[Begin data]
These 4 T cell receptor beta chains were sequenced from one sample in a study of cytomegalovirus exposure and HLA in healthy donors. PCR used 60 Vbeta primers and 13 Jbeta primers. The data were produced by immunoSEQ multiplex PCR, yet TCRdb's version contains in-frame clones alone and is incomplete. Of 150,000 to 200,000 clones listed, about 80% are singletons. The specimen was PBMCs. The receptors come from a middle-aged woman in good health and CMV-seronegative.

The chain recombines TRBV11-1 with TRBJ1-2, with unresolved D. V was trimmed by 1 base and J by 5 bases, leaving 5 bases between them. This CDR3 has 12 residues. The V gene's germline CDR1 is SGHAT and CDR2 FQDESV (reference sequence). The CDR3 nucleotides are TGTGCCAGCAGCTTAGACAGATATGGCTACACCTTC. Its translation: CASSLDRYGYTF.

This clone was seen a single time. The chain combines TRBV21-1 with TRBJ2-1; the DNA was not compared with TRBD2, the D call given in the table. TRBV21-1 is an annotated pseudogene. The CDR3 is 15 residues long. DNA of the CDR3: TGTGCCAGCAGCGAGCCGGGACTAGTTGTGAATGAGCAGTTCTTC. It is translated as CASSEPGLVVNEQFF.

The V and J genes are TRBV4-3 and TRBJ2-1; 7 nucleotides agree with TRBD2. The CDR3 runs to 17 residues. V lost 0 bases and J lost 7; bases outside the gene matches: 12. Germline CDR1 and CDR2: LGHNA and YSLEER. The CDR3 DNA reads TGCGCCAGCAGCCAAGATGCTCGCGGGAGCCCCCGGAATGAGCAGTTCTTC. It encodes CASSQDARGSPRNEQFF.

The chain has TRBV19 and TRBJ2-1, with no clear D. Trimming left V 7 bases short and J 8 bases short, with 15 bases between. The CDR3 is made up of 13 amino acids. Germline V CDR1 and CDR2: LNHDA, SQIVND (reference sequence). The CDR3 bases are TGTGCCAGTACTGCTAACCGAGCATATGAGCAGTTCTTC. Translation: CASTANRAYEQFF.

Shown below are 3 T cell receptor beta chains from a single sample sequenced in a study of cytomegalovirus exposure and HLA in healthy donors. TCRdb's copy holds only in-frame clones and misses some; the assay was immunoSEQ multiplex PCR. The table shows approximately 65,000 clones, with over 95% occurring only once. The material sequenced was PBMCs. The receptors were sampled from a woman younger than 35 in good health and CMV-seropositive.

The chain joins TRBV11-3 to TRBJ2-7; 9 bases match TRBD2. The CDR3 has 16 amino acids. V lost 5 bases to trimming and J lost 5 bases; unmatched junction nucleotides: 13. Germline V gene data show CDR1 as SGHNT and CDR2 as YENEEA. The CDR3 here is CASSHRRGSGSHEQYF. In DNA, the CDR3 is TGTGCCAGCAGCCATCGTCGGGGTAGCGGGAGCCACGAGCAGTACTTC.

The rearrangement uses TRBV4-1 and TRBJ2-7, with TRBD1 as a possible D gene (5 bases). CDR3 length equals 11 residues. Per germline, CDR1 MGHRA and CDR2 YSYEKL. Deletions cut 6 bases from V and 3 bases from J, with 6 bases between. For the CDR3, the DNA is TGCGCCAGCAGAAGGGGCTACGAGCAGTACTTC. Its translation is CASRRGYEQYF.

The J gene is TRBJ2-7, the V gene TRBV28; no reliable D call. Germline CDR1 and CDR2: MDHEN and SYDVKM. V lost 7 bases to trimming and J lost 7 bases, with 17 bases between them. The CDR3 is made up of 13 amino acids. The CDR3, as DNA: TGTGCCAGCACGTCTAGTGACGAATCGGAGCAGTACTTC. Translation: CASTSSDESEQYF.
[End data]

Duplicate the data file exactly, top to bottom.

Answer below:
These 4 T cell receptor beta chains were sequenced from one sample in a study of cytomegalovirus exposure and HLA in healthy donors. PCR used 60 Vbeta primers and 13 Jbeta primers. The data were produced by immunoSEQ multiplex PCR, yet TCRdb's version contains in-frame clones alone and is incomplete. Of 150,000 to 200,000 clones listed, about 80% are singletons. The specimen was PBMCs. The receptors come from a middle-aged woman in good health and CMV-seronegative.

The chain recombines TRBV11-1 with TRBJ1-2, with unresolved D. V was trimmed by 1 base and J by 5 bases, leaving 5 bases between them. This CDR3 has 12 residues. The V gene's germline CDR1 is SGHAT and CDR2 FQDESV (reference sequence). The CDR3 nucleotides are TGTGCCAGCAGCTTAGACAGATATGGCTACACCTTC. Its translation: CASSLDRYGYTF.

This clone was seen a single time. The chain combines TRBV21-1 with TRBJ2-1; the DNA was not compared with TRBD2, the D call given in the table. TRBV21-1 is an annotated pseudogene. The CDR3 is 15 residues long. DNA of the CDR3: TGTGCCAGCAGCGAGCCGGGACTAGTTGTGAATGAGCAGTTCTTC. It is translated as CASSEPGLVVNEQFF.

The V and J genes are TRBV4-3 and TRBJ2-1; 7 nucleotides agree with TRBD2. The CDR3 runs to 17 residues. V lost 0 bases and J lost 7; bases outside the gene matches: 12. Germline CDR1 and CDR2: LGHNA and YSLEER. The CDR3 DNA reads TGCGCCAGCAGCCAAGATGCTCGCGGGAGCCCCCGGAATGAGCAGTTCTTC. It encodes CASSQDARGSPRNEQFF.

The chain has TRBV19 and TRBJ2-1, with no clear D. Trimming left V 7 bases short and J 8 bases short, with 15 bases between. The CDR3 is made up of 13 amino acids. Germline V CDR1 and CDR2: LNHDA, SQIVND (reference sequence). The CDR3 bases are TGTGCCAGTACTGCTAACCGAGCATATGAGCAGTTCTTC. Translation: CASTANRAYEQFF.

Shown below are 3 T cell receptor beta chains from a single sample sequenced in a study of cytomegalovirus exposure and HLA in healthy donors. TCRdb's copy holds only in-frame clones and misses some; the assay was immunoSEQ multiplex PCR. The table shows approximately 65,000 clones, with over 95% occurring only once. The material sequenced was PBMCs. The receptors were sampled from a woman younger than 35 in good health and CMV-seropositive.

The chain joins TRBV11-3 to TRBJ2-7; 9 bases match TRBD2. The CDR3 has 16 amino acids. V lost 5 bases to trimming and J lost 5 bases; unmatched junction nucleotides: 13. Germline V gene data show CDR1 as SGHNT and CDR2 as YENEEA. The CDR3 here is CASSHRRGSGSHEQYF. In DNA, the CDR3 is TGTGCCAGCAGCCATCGTCGGGGTAGCGGGAGCCACGAGCAGTACTTC.

The rearrangement uses TRBV4-1 and TRBJ2-7, with TRBD1 as a possible D gene (5 bases). CDR3 length equals 11 residues. Per germline, CDR1 MGHRA and CDR2 YSYEKL. Deletions cut 6 bases from V and 3 bases from J, with 6 bases between. For the CDR3, the DNA is TGCGCCAGCAGAAGGGGCTACGAGCAGTACTTC. Its translation is CASRRGYEQYF.

The J gene is TRBJ2-7, the V gene TRBV28; no reliable D call. Germline CDR1 and CDR2: MDHEN and SYDVKM. V lost 7 bases to trimming and J lost 7 bases, with 17 bases between them. The CDR3 is made up of 13 amino acids. The CDR3, as DNA: TGTGCCAGCACGTCTAGTGACGAATCGGAGCAGTACTTC. Translation: CASTSSDESEQYF.